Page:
Rude Mood: Why Some People Make a “Bad” Mood a Bigger Deal than Others

Ever known someone who was very “moody”? We all have, haven’t we? Yet, maybe you’ve noticed the tendency of some people, though, to allow their moods to take more control of their lives than others.

 Before we look too closely at this, however, it might be a good idea for me to examine the concept of “mood” more closely. Ones mood and their self-esteem are linked together in a very important way; the lower someone’s self-esteem, the more demonstrative a “bad” mood will become.
For the man or woman who has a solid sense of self, and who feels that their “worth” as a human being is high, the “bad” mood is little more than that…a temporary feeling that, given enough time, will soon pass and be forgotten.

 To the person who does not feel they have much value, and have therefore rated their self “worth” very low, a “bad” mood is experienced, not as temporary, but as the “reality” of their life overall. When they are sad, they cast the feeling of sadness backwards and forwards, coloring their entire life with this feeling. When they later find they are in a mood of “frustration”, they quickly let go and forget about the sadness they previously thought to be permanent, and are now seeing life through the “lens” of frustration.
I can get “pissed off” with the best of them, and do, but my “pissed off” is no longer viewed as anything more –by me-than a fleeting feeling that will just as quickly shift to something else, and just knowing this, somehow takes the edge off of being “pissed off” much more quickly.
Remember, self-esteem is not to be confused with confidence. Confidence is how in control and effective a person feels in a specific context. Self-esteem is how much a person likes themselves.
I don’t know a thing about flying airplanes; put me in the pilot seat of a 747, and my confidence drops immediately. Put someone with a phobia of heights or snakes in front of me, and my confidence soars; I know exactly what to do, and have a rich history of having done so. The one constant, for me, however, at this stage of my life, is that my sense of worth is high in both situations. I realize that only an idiot would have confidence in flying a plane when they have never done it before. Therefore, I would embrace my waning confidence as quite natural.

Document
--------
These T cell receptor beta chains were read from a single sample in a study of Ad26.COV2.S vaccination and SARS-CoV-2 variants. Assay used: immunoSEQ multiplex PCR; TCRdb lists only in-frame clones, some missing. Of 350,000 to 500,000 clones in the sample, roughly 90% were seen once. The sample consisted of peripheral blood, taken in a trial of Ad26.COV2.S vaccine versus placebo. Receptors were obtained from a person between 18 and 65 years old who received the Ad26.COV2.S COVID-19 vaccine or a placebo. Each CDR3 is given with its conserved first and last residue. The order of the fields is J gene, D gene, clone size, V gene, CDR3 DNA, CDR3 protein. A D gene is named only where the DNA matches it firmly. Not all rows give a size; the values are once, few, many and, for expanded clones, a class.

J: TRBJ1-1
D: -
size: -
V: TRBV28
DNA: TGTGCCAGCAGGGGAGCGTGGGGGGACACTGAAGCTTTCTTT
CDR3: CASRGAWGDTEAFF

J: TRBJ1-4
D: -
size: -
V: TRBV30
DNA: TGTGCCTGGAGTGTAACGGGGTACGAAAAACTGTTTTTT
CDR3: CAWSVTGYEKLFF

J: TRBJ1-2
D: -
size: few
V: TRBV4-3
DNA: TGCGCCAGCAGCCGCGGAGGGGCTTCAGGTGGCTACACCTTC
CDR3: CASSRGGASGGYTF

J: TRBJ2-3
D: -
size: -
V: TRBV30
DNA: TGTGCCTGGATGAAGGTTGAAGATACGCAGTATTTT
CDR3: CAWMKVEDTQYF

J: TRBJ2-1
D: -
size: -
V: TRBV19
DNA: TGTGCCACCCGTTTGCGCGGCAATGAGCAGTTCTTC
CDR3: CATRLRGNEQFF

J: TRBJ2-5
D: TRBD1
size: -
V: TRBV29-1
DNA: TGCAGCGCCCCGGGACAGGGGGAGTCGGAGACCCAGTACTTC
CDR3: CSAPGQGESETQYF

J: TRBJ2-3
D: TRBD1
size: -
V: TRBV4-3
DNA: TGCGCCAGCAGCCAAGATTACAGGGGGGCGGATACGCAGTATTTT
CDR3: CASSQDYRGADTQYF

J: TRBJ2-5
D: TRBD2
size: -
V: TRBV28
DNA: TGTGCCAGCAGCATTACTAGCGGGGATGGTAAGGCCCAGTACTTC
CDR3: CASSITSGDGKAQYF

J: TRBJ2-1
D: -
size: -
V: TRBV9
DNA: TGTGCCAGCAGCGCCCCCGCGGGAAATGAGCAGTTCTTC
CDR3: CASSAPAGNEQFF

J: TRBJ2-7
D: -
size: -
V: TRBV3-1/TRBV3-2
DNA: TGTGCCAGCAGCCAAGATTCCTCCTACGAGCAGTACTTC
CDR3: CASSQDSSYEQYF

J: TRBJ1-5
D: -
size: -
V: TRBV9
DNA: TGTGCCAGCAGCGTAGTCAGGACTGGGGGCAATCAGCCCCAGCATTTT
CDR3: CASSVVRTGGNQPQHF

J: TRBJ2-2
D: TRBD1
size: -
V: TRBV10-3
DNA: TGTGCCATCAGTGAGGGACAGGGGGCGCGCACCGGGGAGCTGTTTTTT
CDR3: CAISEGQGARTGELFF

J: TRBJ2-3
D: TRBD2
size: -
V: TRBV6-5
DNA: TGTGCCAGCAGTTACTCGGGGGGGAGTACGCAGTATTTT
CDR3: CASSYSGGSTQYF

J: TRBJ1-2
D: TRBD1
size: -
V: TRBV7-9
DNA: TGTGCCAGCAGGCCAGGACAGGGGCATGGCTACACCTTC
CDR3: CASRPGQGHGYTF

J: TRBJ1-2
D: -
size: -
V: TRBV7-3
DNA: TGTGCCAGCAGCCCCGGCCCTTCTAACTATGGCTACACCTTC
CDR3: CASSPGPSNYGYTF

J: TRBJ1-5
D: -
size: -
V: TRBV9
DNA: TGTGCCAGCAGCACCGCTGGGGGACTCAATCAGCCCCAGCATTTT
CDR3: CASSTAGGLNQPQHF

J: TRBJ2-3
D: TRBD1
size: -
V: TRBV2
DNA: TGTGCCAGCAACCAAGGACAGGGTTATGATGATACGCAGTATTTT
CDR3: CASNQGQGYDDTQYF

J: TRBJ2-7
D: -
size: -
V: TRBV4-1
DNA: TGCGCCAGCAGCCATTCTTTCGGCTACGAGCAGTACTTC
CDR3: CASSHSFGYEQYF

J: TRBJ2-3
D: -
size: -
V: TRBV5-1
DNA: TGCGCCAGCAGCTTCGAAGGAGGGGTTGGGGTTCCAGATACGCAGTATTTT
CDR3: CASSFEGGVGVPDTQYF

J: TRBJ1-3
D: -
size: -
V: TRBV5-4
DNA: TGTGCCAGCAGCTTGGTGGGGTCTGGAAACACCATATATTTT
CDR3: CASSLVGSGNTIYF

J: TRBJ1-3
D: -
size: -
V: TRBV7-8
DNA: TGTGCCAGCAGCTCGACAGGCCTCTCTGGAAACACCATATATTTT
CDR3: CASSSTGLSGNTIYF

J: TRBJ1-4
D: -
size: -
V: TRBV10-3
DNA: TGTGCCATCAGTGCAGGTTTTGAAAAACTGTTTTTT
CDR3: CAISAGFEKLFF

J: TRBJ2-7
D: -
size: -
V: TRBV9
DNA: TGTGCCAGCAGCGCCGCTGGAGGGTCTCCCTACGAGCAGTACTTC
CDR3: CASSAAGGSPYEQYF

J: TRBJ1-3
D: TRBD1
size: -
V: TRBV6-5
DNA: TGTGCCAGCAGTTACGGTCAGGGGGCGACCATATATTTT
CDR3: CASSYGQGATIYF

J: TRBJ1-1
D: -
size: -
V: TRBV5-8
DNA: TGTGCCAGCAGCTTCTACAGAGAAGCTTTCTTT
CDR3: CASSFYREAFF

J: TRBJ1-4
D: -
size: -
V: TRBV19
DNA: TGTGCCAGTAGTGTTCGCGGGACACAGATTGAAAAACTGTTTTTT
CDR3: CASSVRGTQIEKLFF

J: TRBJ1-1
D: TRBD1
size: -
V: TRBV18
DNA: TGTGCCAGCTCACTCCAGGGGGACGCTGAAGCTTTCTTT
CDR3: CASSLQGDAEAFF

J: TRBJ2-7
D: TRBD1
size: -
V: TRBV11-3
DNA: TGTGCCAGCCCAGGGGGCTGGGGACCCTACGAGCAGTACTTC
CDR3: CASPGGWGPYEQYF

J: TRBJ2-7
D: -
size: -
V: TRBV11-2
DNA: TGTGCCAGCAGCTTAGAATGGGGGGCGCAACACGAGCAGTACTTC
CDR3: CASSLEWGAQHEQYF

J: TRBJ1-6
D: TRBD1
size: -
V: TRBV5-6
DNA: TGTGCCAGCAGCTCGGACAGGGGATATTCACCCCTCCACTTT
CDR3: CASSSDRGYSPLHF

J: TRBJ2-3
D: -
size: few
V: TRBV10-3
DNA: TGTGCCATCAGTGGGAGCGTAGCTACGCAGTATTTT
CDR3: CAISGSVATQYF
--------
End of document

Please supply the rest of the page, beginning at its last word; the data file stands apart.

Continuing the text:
Now, where self-esteem plays a big part, is when someone is thinking of doing something new. Those with a high self-esteem are far more likely to try new things, because they feel more comfortable in new situations, and don’t worry about “looking stupid” (as we all do when doing something we’ve never done before-like skiing). If I chose to take flying lessons, I would not have my sense of worth all tied up in how well I was doing with my lessons.
So, as we come full circle, talking about “mood” once again, realize that moods change frequently for virtually everyone. Sometimes, though, you wouldn’t know it, because their level of self-esteem is high enough that they literally go with the flow, and don’t identify too strongly with any of the moods they might find themselves experiencing during the day.
Want a quick way of gauging the self-esteem of others? Watch to see how they treat themselves and others. The classic poor self -esteem sign is someone who is always putting themselves down, but goes out of their way to be “nice” to others. What we see, in this case, is someone who is “nice” simply because they desperately crave the approval of others, and “suck up” to everyone, trying in vain to keep everyone happy.

Then of course, there is the person who appears to treat themselves well, but who treats those who they think are “beneath” them, like a janitor or fast food waiter, for example, like some low life that should be honored to look at them. Their apparent “good” treatment of themselves is not a sign of high self-esteem; it is the sign of a large ego.
Remember this: A person cannot have a large ego and high self-esteem; they can have a large ego and low self esteem, and this would be called “arrogance”. The inverse of this would be the person with a low self esteem and a small ego…this is someone who is the proverbial doormat for others, and who never stands up for themselves. “Balance” is achieved, in this area, only when the ego deflates a bit, and self-esteem increases. As you might imagine, this does not usually happen overnight.
There is a lot to glean from this short article. Read it again in a few days, and then again a few days later. Let the pieces of the puzzle fall into place and notice how you start to become more aware of not only your own behavior, but that of others as well.
©Copyright 2010-Vincent Harris-All Rights Reserved.

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